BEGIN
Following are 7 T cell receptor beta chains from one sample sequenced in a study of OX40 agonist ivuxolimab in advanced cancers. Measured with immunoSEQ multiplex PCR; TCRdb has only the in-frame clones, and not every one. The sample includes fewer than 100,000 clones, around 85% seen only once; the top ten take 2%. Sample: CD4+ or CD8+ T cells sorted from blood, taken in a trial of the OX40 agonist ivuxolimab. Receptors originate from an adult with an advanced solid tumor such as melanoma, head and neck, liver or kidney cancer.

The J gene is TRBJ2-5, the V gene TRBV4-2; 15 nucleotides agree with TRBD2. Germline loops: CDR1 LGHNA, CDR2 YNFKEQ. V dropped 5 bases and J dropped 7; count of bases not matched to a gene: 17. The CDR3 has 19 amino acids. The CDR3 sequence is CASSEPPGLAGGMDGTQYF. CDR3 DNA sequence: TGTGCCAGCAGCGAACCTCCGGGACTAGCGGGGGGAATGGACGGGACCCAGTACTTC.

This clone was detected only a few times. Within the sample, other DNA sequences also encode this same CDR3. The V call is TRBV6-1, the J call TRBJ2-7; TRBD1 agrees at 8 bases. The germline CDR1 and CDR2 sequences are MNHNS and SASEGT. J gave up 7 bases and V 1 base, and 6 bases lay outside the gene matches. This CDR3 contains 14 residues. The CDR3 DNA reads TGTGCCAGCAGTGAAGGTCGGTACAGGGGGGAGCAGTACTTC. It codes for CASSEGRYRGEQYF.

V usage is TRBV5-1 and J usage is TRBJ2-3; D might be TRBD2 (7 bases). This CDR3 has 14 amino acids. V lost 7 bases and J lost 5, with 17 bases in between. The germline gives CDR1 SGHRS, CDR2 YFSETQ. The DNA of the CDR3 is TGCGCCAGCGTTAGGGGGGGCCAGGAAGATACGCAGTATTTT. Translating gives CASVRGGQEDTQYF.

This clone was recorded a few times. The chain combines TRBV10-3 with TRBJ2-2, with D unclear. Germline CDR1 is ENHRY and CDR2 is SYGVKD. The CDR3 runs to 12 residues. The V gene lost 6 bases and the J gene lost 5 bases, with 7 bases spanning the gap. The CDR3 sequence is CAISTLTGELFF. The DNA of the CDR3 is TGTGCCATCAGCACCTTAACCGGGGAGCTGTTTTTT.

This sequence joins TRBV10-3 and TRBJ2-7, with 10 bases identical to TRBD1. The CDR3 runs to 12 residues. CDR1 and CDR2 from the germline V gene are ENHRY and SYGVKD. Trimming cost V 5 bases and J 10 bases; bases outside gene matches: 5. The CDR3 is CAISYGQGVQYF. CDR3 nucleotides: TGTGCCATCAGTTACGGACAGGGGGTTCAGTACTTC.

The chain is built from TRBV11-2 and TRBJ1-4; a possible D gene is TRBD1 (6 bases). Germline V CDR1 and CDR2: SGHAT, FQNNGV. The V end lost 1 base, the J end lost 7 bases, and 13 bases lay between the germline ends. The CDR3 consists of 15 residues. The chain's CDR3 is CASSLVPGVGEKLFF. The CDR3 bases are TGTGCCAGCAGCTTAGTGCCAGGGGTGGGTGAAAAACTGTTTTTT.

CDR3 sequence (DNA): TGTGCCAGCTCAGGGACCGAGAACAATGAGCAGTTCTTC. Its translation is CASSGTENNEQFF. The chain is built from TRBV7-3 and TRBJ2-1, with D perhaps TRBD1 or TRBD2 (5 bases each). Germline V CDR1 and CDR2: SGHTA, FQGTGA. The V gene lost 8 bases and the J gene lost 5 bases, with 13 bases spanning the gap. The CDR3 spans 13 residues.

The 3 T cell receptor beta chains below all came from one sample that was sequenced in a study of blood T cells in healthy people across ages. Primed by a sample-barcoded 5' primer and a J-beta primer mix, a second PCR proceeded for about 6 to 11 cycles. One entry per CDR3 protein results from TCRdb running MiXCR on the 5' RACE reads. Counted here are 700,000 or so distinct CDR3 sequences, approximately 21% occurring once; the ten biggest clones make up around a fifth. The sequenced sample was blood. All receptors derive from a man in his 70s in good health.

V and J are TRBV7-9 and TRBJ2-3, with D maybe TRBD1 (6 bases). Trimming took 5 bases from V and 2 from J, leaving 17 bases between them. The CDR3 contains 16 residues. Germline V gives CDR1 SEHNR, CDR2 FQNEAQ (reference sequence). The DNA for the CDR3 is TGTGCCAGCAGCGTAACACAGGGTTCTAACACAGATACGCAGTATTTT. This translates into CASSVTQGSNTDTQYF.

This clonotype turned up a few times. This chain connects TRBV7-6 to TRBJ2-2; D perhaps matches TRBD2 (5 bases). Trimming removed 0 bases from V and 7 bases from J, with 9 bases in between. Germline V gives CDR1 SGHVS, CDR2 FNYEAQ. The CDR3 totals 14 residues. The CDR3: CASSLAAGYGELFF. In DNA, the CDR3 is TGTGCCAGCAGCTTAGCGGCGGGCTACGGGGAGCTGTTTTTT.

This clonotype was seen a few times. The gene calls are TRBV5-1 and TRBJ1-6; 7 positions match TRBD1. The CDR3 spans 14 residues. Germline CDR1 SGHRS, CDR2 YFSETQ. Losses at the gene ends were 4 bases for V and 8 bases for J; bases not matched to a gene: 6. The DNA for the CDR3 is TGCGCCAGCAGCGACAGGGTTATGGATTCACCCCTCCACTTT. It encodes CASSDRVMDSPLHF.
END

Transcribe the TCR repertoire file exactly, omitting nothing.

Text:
Following are 7 T cell receptor beta chains from one sample sequenced in a study of OX40 agonist ivuxolimab in advanced cancers. Measured with immunoSEQ multiplex PCR; TCRdb has only the in-frame clones, and not every one. The sample includes fewer than 100,000 clones, around 85% seen only once; the top ten take 2%. Sample: CD4+ or CD8+ T cells sorted from blood, taken in a trial of the OX40 agonist ivuxolimab. Receptors originate from an adult with an advanced solid tumor such as melanoma, head and neck, liver or kidney cancer.

The J gene is TRBJ2-5, the V gene TRBV4-2; 15 nucleotides agree with TRBD2. Germline loops: CDR1 LGHNA, CDR2 YNFKEQ. V dropped 5 bases and J dropped 7; count of bases not matched to a gene: 17. The CDR3 has 19 amino acids. The CDR3 sequence is CASSEPPGLAGGMDGTQYF. CDR3 DNA sequence: TGTGCCAGCAGCGAACCTCCGGGACTAGCGGGGGGAATGGACGGGACCCAGTACTTC.

This clone was detected only a few times. Within the sample, other DNA sequences also encode this same CDR3. The V call is TRBV6-1, the J call TRBJ2-7; TRBD1 agrees at 8 bases. The germline CDR1 and CDR2 sequences are MNHNS and SASEGT. J gave up 7 bases and V 1 base, and 6 bases lay outside the gene matches. This CDR3 contains 14 residues. The CDR3 DNA reads TGTGCCAGCAGTGAAGGTCGGTACAGGGGGGAGCAGTACTTC. It codes for CASSEGRYRGEQYF.

V usage is TRBV5-1 and J usage is TRBJ2-3; D might be TRBD2 (7 bases). This CDR3 has 14 amino acids. V lost 7 bases and J lost 5, with 17 bases in between. The germline gives CDR1 SGHRS, CDR2 YFSETQ. The DNA of the CDR3 is TGCGCCAGCGTTAGGGGGGGCCAGGAAGATACGCAGTATTTT. Translating gives CASVRGGQEDTQYF.

This clone was recorded a few times. The chain combines TRBV10-3 with TRBJ2-2, with D unclear. Germline CDR1 is ENHRY and CDR2 is SYGVKD. The CDR3 runs to 12 residues. The V gene lost 6 bases and the J gene lost 5 bases, with 7 bases spanning the gap. The CDR3 sequence is CAISTLTGELFF. The DNA of the CDR3 is TGTGCCATCAGCACCTTAACCGGGGAGCTGTTTTTT.

This sequence joins TRBV10-3 and TRBJ2-7, with 10 bases identical to TRBD1. The CDR3 runs to 12 residues. CDR1 and CDR2 from the germline V gene are ENHRY and SYGVKD. Trimming cost V 5 bases and J 10 bases; bases outside gene matches: 5. The CDR3 is CAISYGQGVQYF. CDR3 nucleotides: TGTGCCATCAGTTACGGACAGGGGGTTCAGTACTTC.

The chain is built from TRBV11-2 and TRBJ1-4; a possible D gene is TRBD1 (6 bases). Germline V CDR1 and CDR2: SGHAT, FQNNGV. The V end lost 1 base, the J end lost 7 bases, and 13 bases lay between the germline ends. The CDR3 consists of 15 residues. The chain's CDR3 is CASSLVPGVGEKLFF. The CDR3 bases are TGTGCCAGCAGCTTAGTGCCAGGGGTGGGTGAAAAACTGTTTTTT.

CDR3 sequence (DNA): TGTGCCAGCTCAGGGACCGAGAACAATGAGCAGTTCTTC. Its translation is CASSGTENNEQFF. The chain is built from TRBV7-3 and TRBJ2-1, with D perhaps TRBD1 or TRBD2 (5 bases each). Germline V CDR1 and CDR2: SGHTA, FQGTGA. The V gene lost 8 bases and the J gene lost 5 bases, with 13 bases spanning the gap. The CDR3 spans 13 residues.

The 3 T cell receptor beta chains below all came from one sample that was sequenced in a study of blood T cells in healthy people across ages. Primed by a sample-barcoded 5' primer and a J-beta primer mix, a second PCR proceeded for about 6 to 11 cycles. One entry per CDR3 protein results from TCRdb running MiXCR on the 5' RACE reads. Counted here are 700,000 or so distinct CDR3 sequences, approximately 21% occurring once; the ten biggest clones make up around a fifth. The sequenced sample was blood. All receptors derive from a man in his 70s in good health.

V and J are TRBV7-9 and TRBJ2-3, with D maybe TRBD1 (6 bases). Trimming took 5 bases from V and 2 from J, leaving 17 bases between them. The CDR3 contains 16 residues. Germline V gives CDR1 SEHNR, CDR2 FQNEAQ (reference sequence). The DNA for the CDR3 is TGTGCCAGCAGCGTAACACAGGGTTCTAACACAGATACGCAGTATTTT. This translates into CASSVTQGSNTDTQYF.

This clonotype turned up a few times. This chain connects TRBV7-6 to TRBJ2-2; D perhaps matches TRBD2 (5 bases). Trimming removed 0 bases from V and 7 bases from J, with 9 bases in between. Germline V gives CDR1 SGHVS, CDR2 FNYEAQ. The CDR3 totals 14 residues. The CDR3: CASSLAAGYGELFF. In DNA, the CDR3 is TGTGCCAGCAGCTTAGCGGCGGGCTACGGGGAGCTGTTTTTT.

This clonotype was seen a few times. The gene calls are TRBV5-1 and TRBJ1-6; 7 positions match TRBD1. The CDR3 spans 14 residues. Germline CDR1 SGHRS, CDR2 YFSETQ. Losses at the gene ends were 4 bases for V and 8 bases for J; bases not matched to a gene: 6. The DNA for the CDR3 is TGCGCCAGCAGCGACAGGGTTATGGATTCACCCCTCCACTTT. It encodes CASSDRVMDSPLHF.